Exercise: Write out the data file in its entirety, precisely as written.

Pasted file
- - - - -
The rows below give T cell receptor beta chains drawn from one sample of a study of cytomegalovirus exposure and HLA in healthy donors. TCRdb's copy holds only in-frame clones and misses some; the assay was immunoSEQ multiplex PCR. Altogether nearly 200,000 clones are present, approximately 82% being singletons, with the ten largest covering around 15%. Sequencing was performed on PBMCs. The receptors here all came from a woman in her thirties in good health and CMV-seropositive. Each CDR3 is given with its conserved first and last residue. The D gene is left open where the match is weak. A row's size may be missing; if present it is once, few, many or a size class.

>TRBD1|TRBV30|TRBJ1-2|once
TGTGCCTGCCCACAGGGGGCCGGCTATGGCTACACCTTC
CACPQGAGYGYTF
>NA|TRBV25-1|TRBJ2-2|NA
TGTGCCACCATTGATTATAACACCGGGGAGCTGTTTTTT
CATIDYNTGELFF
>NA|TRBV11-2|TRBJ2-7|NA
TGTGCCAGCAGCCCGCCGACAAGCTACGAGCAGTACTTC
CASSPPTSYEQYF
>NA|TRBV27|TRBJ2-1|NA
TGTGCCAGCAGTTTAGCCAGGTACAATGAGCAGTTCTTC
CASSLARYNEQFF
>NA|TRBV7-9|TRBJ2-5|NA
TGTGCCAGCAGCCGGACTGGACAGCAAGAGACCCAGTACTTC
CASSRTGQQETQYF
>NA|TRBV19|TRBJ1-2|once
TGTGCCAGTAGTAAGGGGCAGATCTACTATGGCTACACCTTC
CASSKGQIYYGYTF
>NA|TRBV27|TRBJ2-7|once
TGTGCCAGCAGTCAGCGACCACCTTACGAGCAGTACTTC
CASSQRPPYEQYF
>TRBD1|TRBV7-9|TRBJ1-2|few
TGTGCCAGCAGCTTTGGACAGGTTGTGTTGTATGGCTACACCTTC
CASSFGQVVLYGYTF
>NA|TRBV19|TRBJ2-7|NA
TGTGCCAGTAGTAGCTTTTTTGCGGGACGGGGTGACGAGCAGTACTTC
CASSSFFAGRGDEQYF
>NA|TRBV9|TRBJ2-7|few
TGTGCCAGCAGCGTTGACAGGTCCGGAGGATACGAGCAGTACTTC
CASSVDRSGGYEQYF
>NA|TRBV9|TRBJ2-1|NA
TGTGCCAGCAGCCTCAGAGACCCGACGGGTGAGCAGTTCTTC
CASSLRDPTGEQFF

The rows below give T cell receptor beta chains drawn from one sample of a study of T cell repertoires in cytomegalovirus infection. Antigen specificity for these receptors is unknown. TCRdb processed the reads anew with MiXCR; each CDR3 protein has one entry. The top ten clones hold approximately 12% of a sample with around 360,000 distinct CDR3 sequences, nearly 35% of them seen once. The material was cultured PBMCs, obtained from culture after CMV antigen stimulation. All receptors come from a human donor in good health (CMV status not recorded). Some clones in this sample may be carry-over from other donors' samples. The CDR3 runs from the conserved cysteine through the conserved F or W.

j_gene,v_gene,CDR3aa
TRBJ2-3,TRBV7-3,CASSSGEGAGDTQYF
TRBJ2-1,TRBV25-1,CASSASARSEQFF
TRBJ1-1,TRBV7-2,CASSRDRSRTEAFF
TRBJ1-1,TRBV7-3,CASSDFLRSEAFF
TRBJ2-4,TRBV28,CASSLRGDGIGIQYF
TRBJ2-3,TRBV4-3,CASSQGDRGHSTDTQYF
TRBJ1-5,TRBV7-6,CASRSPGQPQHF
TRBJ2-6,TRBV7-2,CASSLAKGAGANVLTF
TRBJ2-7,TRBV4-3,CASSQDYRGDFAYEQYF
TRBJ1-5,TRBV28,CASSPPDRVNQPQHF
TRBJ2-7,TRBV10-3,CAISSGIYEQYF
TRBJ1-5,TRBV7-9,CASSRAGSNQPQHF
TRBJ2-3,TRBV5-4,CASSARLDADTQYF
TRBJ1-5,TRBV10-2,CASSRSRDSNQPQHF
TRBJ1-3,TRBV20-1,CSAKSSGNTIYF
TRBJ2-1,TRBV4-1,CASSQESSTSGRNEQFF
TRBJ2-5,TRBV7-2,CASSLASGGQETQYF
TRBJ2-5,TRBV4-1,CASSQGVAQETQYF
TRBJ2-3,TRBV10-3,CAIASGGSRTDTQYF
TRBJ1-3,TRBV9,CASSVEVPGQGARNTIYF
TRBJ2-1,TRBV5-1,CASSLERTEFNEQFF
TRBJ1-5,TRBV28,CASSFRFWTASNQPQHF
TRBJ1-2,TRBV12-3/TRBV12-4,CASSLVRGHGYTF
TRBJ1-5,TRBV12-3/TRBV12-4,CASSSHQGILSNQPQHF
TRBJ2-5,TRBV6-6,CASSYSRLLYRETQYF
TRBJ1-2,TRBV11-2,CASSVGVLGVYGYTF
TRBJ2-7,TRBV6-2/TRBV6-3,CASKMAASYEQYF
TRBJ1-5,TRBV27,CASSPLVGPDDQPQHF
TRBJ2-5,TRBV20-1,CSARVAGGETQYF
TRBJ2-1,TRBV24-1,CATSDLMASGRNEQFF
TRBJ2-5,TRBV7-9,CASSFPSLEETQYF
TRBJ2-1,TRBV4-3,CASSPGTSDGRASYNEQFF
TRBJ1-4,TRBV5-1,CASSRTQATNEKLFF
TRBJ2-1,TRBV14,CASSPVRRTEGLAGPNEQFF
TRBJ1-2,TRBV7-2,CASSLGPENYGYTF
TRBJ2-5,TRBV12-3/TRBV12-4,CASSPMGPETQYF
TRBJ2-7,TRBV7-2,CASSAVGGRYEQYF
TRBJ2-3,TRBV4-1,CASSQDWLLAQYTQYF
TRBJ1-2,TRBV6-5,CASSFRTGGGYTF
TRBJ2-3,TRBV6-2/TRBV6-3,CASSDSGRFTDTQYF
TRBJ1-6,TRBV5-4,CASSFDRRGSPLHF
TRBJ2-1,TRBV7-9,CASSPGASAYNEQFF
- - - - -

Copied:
The rows below give T cell receptor beta chains drawn from one sample of a study of cytomegalovirus exposure and HLA in healthy donors. TCRdb's copy holds only in-frame clones and misses some; the assay was immunoSEQ multiplex PCR. Altogether nearly 200,000 clones are present, approximately 82% being singletons, with the ten largest covering around 15%. Sequencing was performed on PBMCs. The receptors here all came from a woman in her thirties in good health and CMV-seropositive. Each CDR3 is given with its conserved first and last residue. The D gene is left open where the match is weak. A row's size may be missing; if present it is once, few, many or a size class.

>TRBD1|TRBV30|TRBJ1-2|once
TGTGCCTGCCCACAGGGGGCCGGCTATGGCTACACCTTC
CACPQGAGYGYTF
>NA|TRBV25-1|TRBJ2-2|NA
TGTGCCACCATTGATTATAACACCGGGGAGCTGTTTTTT
CATIDYNTGELFF
>NA|TRBV11-2|TRBJ2-7|NA
TGTGCCAGCAGCCCGCCGACAAGCTACGAGCAGTACTTC
CASSPPTSYEQYF
>NA|TRBV27|TRBJ2-1|NA
TGTGCCAGCAGTTTAGCCAGGTACAATGAGCAGTTCTTC
CASSLARYNEQFF
>NA|TRBV7-9|TRBJ2-5|NA
TGTGCCAGCAGCCGGACTGGACAGCAAGAGACCCAGTACTTC
CASSRTGQQETQYF
>NA|TRBV19|TRBJ1-2|once
TGTGCCAGTAGTAAGGGGCAGATCTACTATGGCTACACCTTC
CASSKGQIYYGYTF
>NA|TRBV27|TRBJ2-7|once
TGTGCCAGCAGTCAGCGACCACCTTACGAGCAGTACTTC
CASSQRPPYEQYF
>TRBD1|TRBV7-9|TRBJ1-2|few
TGTGCCAGCAGCTTTGGACAGGTTGTGTTGTATGGCTACACCTTC
CASSFGQVVLYGYTF
>NA|TRBV19|TRBJ2-7|NA
TGTGCCAGTAGTAGCTTTTTTGCGGGACGGGGTGACGAGCAGTACTTC
CASSSFFAGRGDEQYF
>NA|TRBV9|TRBJ2-7|few
TGTGCCAGCAGCGTTGACAGGTCCGGAGGATACGAGCAGTACTTC
CASSVDRSGGYEQYF
>NA|TRBV9|TRBJ2-1|NA
TGTGCCAGCAGCCTCAGAGACCCGACGGGTGAGCAGTTCTTC
CASSLRDPTGEQFF

The rows below give T cell receptor beta chains drawn from one sample of a study of T cell repertoires in cytomegalovirus infection. Antigen specificity for these receptors is unknown. TCRdb processed the reads anew with MiXCR; each CDR3 protein has one entry. The top ten clones hold approximately 12% of a sample with around 360,000 distinct CDR3 sequences, nearly 35% of them seen once. The material was cultured PBMCs, obtained from culture after CMV antigen stimulation. All receptors come from a human donor in good health (CMV status not recorded). Some clones in this sample may be carry-over from other donors' samples. The CDR3 runs from the conserved cysteine through the conserved F or W.

j_gene,v_gene,CDR3aa
TRBJ2-3,TRBV7-3,CASSSGEGAGDTQYF
TRBJ2-1,TRBV25-1,CASSASARSEQFF
TRBJ1-1,TRBV7-2,CASSRDRSRTEAFF
TRBJ1-1,TRBV7-3,CASSDFLRSEAFF
TRBJ2-4,TRBV28,CASSLRGDGIGIQYF
TRBJ2-3,TRBV4-3,CASSQGDRGHSTDTQYF
TRBJ1-5,TRBV7-6,CASRSPGQPQHF
TRBJ2-6,TRBV7-2,CASSLAKGAGANVLTF
TRBJ2-7,TRBV4-3,CASSQDYRGDFAYEQYF
TRBJ1-5,TRBV28,CASSPPDRVNQPQHF
TRBJ2-7,TRBV10-3,CAISSGIYEQYF
TRBJ1-5,TRBV7-9,CASSRAGSNQPQHF
TRBJ2-3,TRBV5-4,CASSARLDADTQYF
TRBJ1-5,TRBV10-2,CASSRSRDSNQPQHF
TRBJ1-3,TRBV20-1,CSAKSSGNTIYF
TRBJ2-1,TRBV4-1,CASSQESSTSGRNEQFF
TRBJ2-5,TRBV7-2,CASSLASGGQETQYF
TRBJ2-5,TRBV4-1,CASSQGVAQETQYF
TRBJ2-3,TRBV10-3,CAIASGGSRTDTQYF
TRBJ1-3,TRBV9,CASSVEVPGQGARNTIYF
TRBJ2-1,TRBV5-1,CASSLERTEFNEQFF
TRBJ1-5,TRBV28,CASSFRFWTASNQPQHF
TRBJ1-2,TRBV12-3/TRBV12-4,CASSLVRGHGYTF
TRBJ1-5,TRBV12-3/TRBV12-4,CASSSHQGILSNQPQHF
TRBJ2-5,TRBV6-6,CASSYSRLLYRETQYF
TRBJ1-2,TRBV11-2,CASSVGVLGVYGYTF
TRBJ2-7,TRBV6-2/TRBV6-3,CASKMAASYEQYF
TRBJ1-5,TRBV27,CASSPLVGPDDQPQHF
TRBJ2-5,TRBV20-1,CSARVAGGETQYF
TRBJ2-1,TRBV24-1,CATSDLMASGRNEQFF
TRBJ2-5,TRBV7-9,CASSFPSLEETQYF
TRBJ2-1,TRBV4-3,CASSPGTSDGRASYNEQFF
TRBJ1-4,TRBV5-1,CASSRTQATNEKLFF
TRBJ2-1,TRBV14,CASSPVRRTEGLAGPNEQFF
TRBJ1-2,TRBV7-2,CASSLGPENYGYTF
TRBJ2-5,TRBV12-3/TRBV12-4,CASSPMGPETQYF
TRBJ2-7,TRBV7-2,CASSAVGGRYEQYF
TRBJ2-3,TRBV4-1,CASSQDWLLAQYTQYF
TRBJ1-2,TRBV6-5,CASSFRTGGGYTF
TRBJ2-3,TRBV6-2/TRBV6-3,CASSDSGRFTDTQYF
TRBJ1-6,TRBV5-4,CASSFDRRGSPLHF
TRBJ2-1,TRBV7-9,CASSPGASAYNEQFF